HTCs Vive Focus 3 has a new and far-reaching mission: the mental health of astronauts

HTC Goes to Space The company announced today that an optimized, microgravity-friendly version of its Vive Focus 3 virtual reality headset will be sent to the International Space Station on NASA’s scheduled November 7 relaunch. Danish astronaut Andreas Mogensen will test the viability of the Focus 3 to help reduce the psychological stress that NASA says comes from the lack of privacy, high and variable workloads and separation from loved ones inherent in working in space.

HTC partnered with a virtual reality therapy company called XRHealth to work on a virtual mental balance assistance initiative by the aviation research and development company Nord-Space ApS to meet the unique needs of astronauts. HTC believes its optimized Vive Focus 3 headset won’t disorient or disorientate astronauts, unlike past attempts to use VR in space, where the lack of gravity needed to provide the VR headset with a frame of reference can be nauseatingly out of sync. . movements of the wearer

The HTC Vive Focus 3 is packed for its trip to the ISS.
Image: Danish Aerospace Corporation / Nord-Space ApS

said Thomas Dreksmeier, assistant vice president of HTC Vives threshold In an interview that, in addition to software tweaks and some necessary power management tweaks, Mogensen’s Vive Focus 3 will otherwise be the same as what’s sold here on Earth.

The company says it has solved the spatial orientation problem in software, connecting its tracking algorithms to one of the controllers, which is fixed and tracked by the headset’s cameras and proximity sensor. This gives the Focus 3 the relative position it needs to match its movement with the user. At the same time, the user can navigate the menus using eye tracking or another controller.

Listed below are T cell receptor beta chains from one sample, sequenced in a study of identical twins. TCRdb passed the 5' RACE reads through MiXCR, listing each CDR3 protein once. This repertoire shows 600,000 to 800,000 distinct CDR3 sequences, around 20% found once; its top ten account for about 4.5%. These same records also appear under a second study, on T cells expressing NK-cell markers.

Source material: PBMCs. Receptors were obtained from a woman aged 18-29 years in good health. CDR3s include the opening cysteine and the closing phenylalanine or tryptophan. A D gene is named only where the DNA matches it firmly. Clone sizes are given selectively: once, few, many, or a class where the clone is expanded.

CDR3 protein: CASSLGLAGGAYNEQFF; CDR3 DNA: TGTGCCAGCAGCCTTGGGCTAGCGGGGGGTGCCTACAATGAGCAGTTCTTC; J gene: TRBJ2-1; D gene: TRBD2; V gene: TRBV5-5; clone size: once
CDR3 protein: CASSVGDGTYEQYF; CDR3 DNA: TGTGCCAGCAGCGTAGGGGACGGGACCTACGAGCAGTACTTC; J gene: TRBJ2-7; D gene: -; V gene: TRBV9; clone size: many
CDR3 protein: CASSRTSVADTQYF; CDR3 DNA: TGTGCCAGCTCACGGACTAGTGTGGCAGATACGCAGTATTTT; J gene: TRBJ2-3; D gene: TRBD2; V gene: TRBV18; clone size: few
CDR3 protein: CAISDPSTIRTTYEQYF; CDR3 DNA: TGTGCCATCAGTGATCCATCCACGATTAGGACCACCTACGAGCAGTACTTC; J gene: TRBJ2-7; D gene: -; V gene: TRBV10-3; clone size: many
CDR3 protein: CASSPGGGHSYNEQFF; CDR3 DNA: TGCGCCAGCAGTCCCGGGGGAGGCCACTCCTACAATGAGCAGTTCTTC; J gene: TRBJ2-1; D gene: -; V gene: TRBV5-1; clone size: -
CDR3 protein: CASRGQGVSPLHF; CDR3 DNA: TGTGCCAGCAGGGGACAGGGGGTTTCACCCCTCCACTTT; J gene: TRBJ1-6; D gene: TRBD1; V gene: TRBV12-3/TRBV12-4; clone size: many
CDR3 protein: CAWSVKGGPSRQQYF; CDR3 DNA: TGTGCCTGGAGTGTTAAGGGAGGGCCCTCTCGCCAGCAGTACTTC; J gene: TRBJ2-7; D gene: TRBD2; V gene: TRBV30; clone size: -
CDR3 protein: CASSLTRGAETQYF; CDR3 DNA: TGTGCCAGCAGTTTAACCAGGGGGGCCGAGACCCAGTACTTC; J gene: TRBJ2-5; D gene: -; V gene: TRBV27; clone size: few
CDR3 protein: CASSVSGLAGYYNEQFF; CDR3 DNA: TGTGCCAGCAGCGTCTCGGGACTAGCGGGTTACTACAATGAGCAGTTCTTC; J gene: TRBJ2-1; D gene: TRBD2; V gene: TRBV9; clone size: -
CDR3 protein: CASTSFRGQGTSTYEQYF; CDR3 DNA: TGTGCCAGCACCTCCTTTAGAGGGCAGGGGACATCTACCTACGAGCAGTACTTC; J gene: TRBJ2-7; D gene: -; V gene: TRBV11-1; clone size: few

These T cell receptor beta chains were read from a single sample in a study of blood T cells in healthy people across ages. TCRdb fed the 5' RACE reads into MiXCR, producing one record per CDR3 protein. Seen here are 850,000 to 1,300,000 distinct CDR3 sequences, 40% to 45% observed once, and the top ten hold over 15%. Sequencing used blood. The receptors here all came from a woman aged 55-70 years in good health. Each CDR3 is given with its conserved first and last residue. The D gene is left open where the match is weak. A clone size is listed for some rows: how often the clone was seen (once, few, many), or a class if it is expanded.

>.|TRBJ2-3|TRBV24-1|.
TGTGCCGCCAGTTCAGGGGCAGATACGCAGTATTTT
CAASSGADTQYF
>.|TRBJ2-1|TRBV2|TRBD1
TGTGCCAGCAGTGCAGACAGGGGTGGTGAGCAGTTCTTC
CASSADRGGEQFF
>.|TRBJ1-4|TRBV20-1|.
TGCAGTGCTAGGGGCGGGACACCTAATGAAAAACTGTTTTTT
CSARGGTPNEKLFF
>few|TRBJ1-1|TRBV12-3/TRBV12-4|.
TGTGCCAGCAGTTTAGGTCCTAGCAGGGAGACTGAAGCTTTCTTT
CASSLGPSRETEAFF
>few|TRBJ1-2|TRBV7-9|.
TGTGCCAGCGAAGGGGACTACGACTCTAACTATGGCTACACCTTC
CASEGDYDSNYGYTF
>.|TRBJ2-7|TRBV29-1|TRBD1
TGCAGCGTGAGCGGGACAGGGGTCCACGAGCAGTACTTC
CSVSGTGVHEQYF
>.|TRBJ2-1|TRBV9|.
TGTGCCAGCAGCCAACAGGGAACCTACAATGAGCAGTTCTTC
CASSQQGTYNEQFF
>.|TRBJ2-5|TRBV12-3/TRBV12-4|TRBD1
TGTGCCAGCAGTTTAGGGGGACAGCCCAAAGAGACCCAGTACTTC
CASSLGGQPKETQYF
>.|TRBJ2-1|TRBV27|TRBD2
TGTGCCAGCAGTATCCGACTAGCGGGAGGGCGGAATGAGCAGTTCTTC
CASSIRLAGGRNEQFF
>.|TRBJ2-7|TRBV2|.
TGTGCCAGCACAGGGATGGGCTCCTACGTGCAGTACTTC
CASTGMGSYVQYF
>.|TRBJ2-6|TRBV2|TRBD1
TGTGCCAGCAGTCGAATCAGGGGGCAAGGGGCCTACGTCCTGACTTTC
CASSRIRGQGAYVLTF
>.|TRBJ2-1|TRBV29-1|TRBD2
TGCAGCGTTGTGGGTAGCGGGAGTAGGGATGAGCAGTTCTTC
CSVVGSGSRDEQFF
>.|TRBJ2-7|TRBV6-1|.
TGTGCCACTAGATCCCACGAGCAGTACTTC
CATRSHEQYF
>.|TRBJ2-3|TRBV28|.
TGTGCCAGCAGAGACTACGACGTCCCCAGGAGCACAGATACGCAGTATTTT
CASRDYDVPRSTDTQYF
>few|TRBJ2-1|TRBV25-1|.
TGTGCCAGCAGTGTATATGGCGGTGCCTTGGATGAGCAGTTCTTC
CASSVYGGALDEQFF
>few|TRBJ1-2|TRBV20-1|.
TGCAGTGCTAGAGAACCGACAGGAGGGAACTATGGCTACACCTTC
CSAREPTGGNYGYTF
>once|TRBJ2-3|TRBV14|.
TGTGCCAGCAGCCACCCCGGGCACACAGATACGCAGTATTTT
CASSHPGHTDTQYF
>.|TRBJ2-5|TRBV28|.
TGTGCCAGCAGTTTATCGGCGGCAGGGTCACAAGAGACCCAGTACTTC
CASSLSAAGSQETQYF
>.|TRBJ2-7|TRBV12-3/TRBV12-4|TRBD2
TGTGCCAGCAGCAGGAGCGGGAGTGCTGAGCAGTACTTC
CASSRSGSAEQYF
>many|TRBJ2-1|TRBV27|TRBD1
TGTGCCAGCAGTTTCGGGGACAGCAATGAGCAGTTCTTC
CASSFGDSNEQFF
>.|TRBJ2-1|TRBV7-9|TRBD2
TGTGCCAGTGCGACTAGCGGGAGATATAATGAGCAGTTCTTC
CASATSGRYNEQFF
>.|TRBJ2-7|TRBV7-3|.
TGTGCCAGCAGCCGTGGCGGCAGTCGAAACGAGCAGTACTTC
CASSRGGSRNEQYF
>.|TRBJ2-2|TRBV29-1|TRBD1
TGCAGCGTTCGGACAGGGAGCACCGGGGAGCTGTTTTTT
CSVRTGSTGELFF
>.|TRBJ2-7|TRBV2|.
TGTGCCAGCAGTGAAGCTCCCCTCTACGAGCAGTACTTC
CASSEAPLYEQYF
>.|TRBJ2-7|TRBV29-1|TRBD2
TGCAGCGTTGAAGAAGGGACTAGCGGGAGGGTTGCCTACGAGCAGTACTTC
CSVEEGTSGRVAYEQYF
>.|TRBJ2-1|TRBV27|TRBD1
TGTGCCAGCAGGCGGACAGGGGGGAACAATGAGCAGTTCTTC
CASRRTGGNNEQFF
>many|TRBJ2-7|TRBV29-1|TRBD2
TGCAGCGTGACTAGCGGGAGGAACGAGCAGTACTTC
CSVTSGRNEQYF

Testing the Vive Focus 3 on a parabolic flight in November 2022.
Image: Novespace

A stay of several months will be a big test of the effectiveness of HTC’s approach. So far, HTC says the headset has only been weightless for about 20 seconds at a time during parabolic free-fall simulations. If the Focus 3 survives this mission, it could open the door to a more robust VR-based experience aimed at longer missions, including a possible two-year round trip to Mars.

Along with HTC’s tricks on this mission is VR software developed by XRHealth. Eran Orr, the company’s founder and CEO, said Mogensen will have access to about 10 mostly 360-degree videos, including some from Denmark, where he is from, with the idea of ​​trying to [him] The software also offers short breathing exercises and meditation, while further updates may offer more features once the headset is installed on the station.

Screenshot from one of the videos XRHealth created for testing the ISS Vive Focus 3s.
Image: XRHealth

But this, like the Vive hardware, is only an experiment and there is no therapeutic aspect. It’s a very small step forward, Orr told me, but the vision is much bigger than what we’re doing now. Ultimately, XRHealth hopes astronauts will use the headset to communicate with people on Earth, including therapists and coaches.

Astronaut Andreas Mogensen is undergoing spacewalk training at the Virtual Reality Lab at NASA’s Johnson Space Center in Texas.
Image: NASA

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